When I first started researching yoja, from a perspective of being truly interested in its apparent health and healing benefits, I had no idea that I was going to uncover such an avalanche of obvious idol worship and very dodgy spiritual practices.

But then, as all the evidence started to stack up so spectacularly, it raised another very big question, namely: How could the ‘orthodox’ practitioners of yoga in our midst be so blind to all this stuff?

I’d always assumed, before I started really researching this subject, that yoja was a bunch of exercises that had tenuous connections to idolatrous religions. But it quickly became SO obvious that yoga is drenched in and permeated by idol worship to such an extreme degree, that you’d literally have to have some issues with your cognitive functioning to not recognize the problem, if you’re an orthodox Jew.

Which then raised the next awkward question:

Are the ‘orthodox’ practitioners of yoga cognitively impaired in some way, or are they actually deliberately trying to mislead people?

This is not a sarcastic question. We all make mistakes some times, and we all get it wrong some times. I’m certainly not infallible, and I’ve had more than one episode in my life when I followed after a person, or a shita, or a belief system that ultimately ended up being a very negative force, and spiritually-corrupt in some ways.

In this mixed-up world, that stuff unfortunately happens and it happens a lot. We all have blindspots, we all have flaws, we all have difficulties being able to ascertain what’s true, particularly when it comes to matters of the soul.

But here is what’s starting to disturb me so much with all this ‘kosher’ yoja stuff: Even when you repeatedly bring clear evidence of the problem, and repeatedly point out the huge halachic and spiritual issues involved with practicing yoja, not only are the ‘orthodox’ practitioners not even a little bit chastened or confused or concerned about whether they may be barking up the wrong tree (and misleading a whole bunch of other less-informed people in the process…) – they come back at you with sniping personal attacks that are dripping with misplaced self-righteousness, harsh judgment and anger. (peace n’ love, man).

Yes, it’s very upsetting when we find out the truth we believed in may be a lie; or that the path that we chose in good faith is actually leading us to perdition, but the mark of a healthy soul is that it can ultimately recognize its mistakes, and at least try to make Teshuva.

A few years’ back, me and my husband got caught up in a very spiritually-unhealthy ‘Breslev cult’ type organization, that came packaged with a big Rabbinic backer who we both really respected.

It took us three long years to figure out just how much damage our association with that ‘cult’ had done to us and other people. But once we realized our mistake, we did our best to rectify it. I apologized to a whole bunch of people who I may have inadvertently hurt, and I ate a lot of humble pie.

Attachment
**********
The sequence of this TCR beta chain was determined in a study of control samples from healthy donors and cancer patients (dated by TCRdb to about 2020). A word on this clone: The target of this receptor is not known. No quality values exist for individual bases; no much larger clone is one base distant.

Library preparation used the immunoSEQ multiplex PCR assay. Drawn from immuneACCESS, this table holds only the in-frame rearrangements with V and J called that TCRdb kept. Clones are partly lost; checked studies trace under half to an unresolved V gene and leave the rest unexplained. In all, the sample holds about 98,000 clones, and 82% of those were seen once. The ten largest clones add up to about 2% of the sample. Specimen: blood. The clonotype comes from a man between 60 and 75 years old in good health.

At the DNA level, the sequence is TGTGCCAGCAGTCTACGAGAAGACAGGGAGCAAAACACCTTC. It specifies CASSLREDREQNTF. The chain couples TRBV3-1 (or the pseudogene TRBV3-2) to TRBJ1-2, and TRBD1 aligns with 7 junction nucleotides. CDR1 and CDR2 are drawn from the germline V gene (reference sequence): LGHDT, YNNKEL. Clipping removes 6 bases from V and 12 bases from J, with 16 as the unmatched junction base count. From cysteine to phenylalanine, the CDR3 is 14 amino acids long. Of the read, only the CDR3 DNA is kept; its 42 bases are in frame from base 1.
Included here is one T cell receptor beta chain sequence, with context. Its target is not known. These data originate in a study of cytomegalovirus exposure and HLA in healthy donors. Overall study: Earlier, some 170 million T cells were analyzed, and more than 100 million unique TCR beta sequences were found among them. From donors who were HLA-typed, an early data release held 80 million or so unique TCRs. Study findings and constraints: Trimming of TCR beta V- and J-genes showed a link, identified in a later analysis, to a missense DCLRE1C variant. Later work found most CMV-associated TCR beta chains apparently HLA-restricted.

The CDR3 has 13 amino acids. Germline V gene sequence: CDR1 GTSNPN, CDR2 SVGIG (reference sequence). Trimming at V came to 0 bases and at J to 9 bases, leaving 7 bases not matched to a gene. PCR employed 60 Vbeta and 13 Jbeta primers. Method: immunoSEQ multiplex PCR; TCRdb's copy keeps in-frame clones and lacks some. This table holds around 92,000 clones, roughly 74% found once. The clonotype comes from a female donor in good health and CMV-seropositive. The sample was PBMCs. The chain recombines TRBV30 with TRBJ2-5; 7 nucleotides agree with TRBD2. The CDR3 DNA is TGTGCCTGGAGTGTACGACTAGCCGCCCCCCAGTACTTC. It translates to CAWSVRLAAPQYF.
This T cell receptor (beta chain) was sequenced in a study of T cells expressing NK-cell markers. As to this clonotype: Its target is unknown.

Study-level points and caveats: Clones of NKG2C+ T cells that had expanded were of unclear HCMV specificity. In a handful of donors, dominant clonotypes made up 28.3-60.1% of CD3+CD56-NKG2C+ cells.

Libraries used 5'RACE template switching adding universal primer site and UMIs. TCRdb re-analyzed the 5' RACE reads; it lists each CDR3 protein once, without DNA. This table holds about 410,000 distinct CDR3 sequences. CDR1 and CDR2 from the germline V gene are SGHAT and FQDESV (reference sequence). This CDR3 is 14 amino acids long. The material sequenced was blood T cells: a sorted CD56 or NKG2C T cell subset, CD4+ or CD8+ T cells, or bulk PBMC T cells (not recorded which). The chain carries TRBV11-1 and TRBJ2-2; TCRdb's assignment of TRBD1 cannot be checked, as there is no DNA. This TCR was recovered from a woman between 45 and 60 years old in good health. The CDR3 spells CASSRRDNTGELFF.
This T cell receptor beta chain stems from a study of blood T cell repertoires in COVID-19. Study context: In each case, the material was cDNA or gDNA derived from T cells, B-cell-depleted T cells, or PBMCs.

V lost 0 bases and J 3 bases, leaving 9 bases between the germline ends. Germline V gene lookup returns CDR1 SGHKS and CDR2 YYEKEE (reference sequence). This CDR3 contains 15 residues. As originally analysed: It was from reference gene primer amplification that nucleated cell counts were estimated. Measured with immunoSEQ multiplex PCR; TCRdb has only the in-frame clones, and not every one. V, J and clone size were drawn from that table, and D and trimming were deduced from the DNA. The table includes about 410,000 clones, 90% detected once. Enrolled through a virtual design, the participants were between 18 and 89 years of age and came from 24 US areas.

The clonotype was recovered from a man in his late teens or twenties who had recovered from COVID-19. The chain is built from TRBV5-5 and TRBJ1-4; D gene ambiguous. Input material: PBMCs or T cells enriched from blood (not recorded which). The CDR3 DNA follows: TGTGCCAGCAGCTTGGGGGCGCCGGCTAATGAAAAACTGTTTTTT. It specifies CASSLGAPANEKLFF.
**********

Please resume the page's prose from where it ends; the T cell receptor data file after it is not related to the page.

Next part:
I made a mistake!

That happens sometimes, even when we have the best intentions.

So what I was expecting to hear from all these ‘orthodox’ yoja teachers was maybe some contrition, some concern that they’d been involved in such a negative spiritual practice, and some worry that they’d also been encouraging other orthodox Jews to do it, too.

In short, I was expecting a tiny bit of humility.

But that really hasn’t shown up in any way, shape or form, and in fact, I’ve been getting the opposite: sniping personal attacks, a complete avoidance of the real issues, misleading statements about people having rabbinic backers when they really don’t, and a bunch of such obviously bad middot that is frankly makes all the spiritual benefits being claimed for yoja a farce.

So I’m back to the question:

Are the ‘orthodox’ yoja people out there cognitively impaired in some way (which clearly would explain a lot…) OR, are they deliberately trying to mislead people?

If it’s the former, I have some theories about how that might have happened (which is definitely a post for another time.) If it’s the latter, then the whole thing suddenly takes on a much more sinister spiritual hue.

It’s like this: Jews for J may also be very nice, well-meaning people, but I still wouldn’t invite them for Shabbat or have anything much to do with them.

Why not?

The answer is obvious (or at least, I hope it’s obvious).

Yoshkianity, Hinduism and Buddhism are all alien religions, and complete poison to a Jewish soul. If someone wants to cling on to their asanas for dear life, it’s a free country and they’re allowed. But just as I wouldn’t want anything to do with an evangelical Jew for Yoshki, I also don’t want anything to do with an evangelical Jew for Yoja, either.

And for exactly the same reason.

One day, a shiny new van drove up to the small hamlet of Yidville, and a very fit, muscular, tanned man in tennis whites stepped out, with a large statue under his arm.

He strolled over to one of the local parks, set his shiny, black statue up in the middle of one of the grassy areas, and began to casually toss a stone or two in its direction.